The picking apart of Netflix

This piece, by CNBC’s Todd Haselton, looks at AT&Ts plans for expanding HBO’s on-demand offering – a move that will pull even more content off Netflix. This is the final paragraph of Haseton’s piece:

The service is just one of many new streaming products set to launch in the coming years. Disney’s $6.99/month Disney+ will launch this November and will include 18 of Pixar’s 21 movies, Marvel films, 30 seasons of the Simpsons, Disney animated movies and the Star Wars franchise of films.

I’m starting to wonder if Netflix’s approach, the most walled-garden of all the on-demand players, is beginning to be a weakness.

Its decision to neither become a portal service, with add-on channels like HBO for an extra fee, nor allow itself to be part of someone else‘s portal, risks leaving Netflix isolated.

Its Originals are successful, but incredibly expensive to keep producing year-after-year. Netflix is putting incredible pressure on that part of its business, as its back catalogue is being whittled away: Disney, Pixar, Star Wars, The Office, Friends – all going or gone as competitors have started to go it alone, making their own channels which are then made available through portals like Amazon Prime Video or Apple TV.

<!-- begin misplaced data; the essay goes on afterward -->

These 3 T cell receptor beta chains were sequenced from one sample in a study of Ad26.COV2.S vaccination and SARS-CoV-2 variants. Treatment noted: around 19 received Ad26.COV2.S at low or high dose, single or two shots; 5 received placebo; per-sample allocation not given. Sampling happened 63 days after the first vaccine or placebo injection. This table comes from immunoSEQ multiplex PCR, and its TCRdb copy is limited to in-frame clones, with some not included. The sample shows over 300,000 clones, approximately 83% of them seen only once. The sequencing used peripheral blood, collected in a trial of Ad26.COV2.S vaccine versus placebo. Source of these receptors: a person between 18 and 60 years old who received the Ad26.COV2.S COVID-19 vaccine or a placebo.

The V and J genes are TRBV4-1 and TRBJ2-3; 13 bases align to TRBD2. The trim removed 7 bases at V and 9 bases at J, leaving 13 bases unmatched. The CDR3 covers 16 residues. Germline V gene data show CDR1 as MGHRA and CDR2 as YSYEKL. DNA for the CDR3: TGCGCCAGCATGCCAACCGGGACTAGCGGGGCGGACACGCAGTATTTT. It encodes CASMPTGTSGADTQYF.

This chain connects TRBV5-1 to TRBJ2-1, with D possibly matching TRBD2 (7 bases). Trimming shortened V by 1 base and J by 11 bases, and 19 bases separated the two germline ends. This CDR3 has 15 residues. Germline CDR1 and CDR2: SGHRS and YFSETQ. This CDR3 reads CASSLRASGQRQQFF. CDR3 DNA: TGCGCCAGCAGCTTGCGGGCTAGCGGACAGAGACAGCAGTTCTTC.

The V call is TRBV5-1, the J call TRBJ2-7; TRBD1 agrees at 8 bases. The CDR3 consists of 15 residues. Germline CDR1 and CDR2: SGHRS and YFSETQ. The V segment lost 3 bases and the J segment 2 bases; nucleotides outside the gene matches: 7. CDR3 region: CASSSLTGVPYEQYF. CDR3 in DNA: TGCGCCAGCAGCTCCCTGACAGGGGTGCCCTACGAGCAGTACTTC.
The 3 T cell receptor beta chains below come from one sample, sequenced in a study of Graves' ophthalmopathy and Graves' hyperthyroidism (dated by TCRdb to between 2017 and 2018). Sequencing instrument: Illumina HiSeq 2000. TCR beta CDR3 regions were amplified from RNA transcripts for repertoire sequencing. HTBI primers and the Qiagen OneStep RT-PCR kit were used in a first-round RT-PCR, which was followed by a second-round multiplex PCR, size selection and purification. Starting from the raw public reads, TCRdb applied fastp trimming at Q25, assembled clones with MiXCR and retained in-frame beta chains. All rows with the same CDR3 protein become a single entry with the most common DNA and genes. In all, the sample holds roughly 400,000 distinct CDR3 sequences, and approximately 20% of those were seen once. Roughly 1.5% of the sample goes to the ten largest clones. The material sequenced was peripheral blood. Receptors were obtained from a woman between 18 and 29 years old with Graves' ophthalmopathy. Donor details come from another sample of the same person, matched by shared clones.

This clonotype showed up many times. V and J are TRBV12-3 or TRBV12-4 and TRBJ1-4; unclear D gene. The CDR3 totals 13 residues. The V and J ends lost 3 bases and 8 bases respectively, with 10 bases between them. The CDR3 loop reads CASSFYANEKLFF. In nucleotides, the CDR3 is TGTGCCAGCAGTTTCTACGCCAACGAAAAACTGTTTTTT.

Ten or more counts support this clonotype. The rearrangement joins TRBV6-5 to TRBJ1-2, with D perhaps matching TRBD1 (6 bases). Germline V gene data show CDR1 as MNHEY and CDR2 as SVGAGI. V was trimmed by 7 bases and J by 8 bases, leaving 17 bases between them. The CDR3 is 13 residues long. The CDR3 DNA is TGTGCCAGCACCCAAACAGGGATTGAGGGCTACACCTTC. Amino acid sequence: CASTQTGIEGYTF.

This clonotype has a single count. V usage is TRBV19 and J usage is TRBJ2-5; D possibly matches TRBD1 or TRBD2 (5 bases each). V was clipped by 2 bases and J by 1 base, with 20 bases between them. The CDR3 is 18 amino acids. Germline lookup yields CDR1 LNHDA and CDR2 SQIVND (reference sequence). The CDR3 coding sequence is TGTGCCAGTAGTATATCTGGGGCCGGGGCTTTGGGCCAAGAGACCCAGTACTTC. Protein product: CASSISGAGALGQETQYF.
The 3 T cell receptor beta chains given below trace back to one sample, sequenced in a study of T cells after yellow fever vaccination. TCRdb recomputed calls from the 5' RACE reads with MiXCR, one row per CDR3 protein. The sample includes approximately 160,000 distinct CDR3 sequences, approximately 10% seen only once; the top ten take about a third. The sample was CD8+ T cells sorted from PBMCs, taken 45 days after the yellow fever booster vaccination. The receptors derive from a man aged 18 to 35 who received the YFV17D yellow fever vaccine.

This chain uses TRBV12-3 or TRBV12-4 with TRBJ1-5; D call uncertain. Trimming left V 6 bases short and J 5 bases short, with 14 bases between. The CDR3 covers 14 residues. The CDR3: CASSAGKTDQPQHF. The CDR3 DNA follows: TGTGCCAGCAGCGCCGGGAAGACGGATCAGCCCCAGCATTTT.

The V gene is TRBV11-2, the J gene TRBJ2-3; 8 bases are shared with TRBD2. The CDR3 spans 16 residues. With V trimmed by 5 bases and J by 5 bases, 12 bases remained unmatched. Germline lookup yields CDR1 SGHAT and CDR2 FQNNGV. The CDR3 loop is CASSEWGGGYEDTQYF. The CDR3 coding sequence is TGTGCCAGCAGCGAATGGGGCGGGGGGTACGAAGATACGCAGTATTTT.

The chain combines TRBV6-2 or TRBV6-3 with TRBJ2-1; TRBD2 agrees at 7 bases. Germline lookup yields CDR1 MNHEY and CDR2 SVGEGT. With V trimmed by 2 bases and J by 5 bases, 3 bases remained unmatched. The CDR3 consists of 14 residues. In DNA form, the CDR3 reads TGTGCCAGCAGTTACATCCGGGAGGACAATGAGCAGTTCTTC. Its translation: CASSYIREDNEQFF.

How long can Netflix keep up the investment its making in Originals? Good question – and one this piece in The Information examined recently, suggesting the company might be getting a little more budget-conscious:

[Ted Serandos, Netflix head of content] told the group that spending on film and TV projects, particularly big budget movies, needed to be more cost-effective, according to people familiar with the meeting. Netflix has long measured the efficiency of its TV shows and movies using a ratio of their cost to a measure of viewership that gives more weight to new subscribers and those viewed at risk of canceling, say former employees. Mr. Sarandos made clear that in the future big-budget projects should bring in lots of viewers, a shift from the past when they might have gotten a pass if they were expected to get buzz and build industry credibility. 

In other words: acting like a normal TV company, even down to ordering pilots of shows before going ahead with a full series.

The Information ultimately concludes that the big spending isn’t over yet, but investors might want to question how long it can continue:

This kind of programming blitz has helped Netflix maintain subscriber growth—it hit 149 million global subscribers in the first quarter, up 25% on a year earlier. But it has also kept the company spending more money than it brings in, requiring it to continue borrowing money. Last year, for instance, Netflix had a cash shortfall of $3 billion and has projected that will increase to $3.5 billion this year. Netflix has said it expects this cash burn to decline starting next year.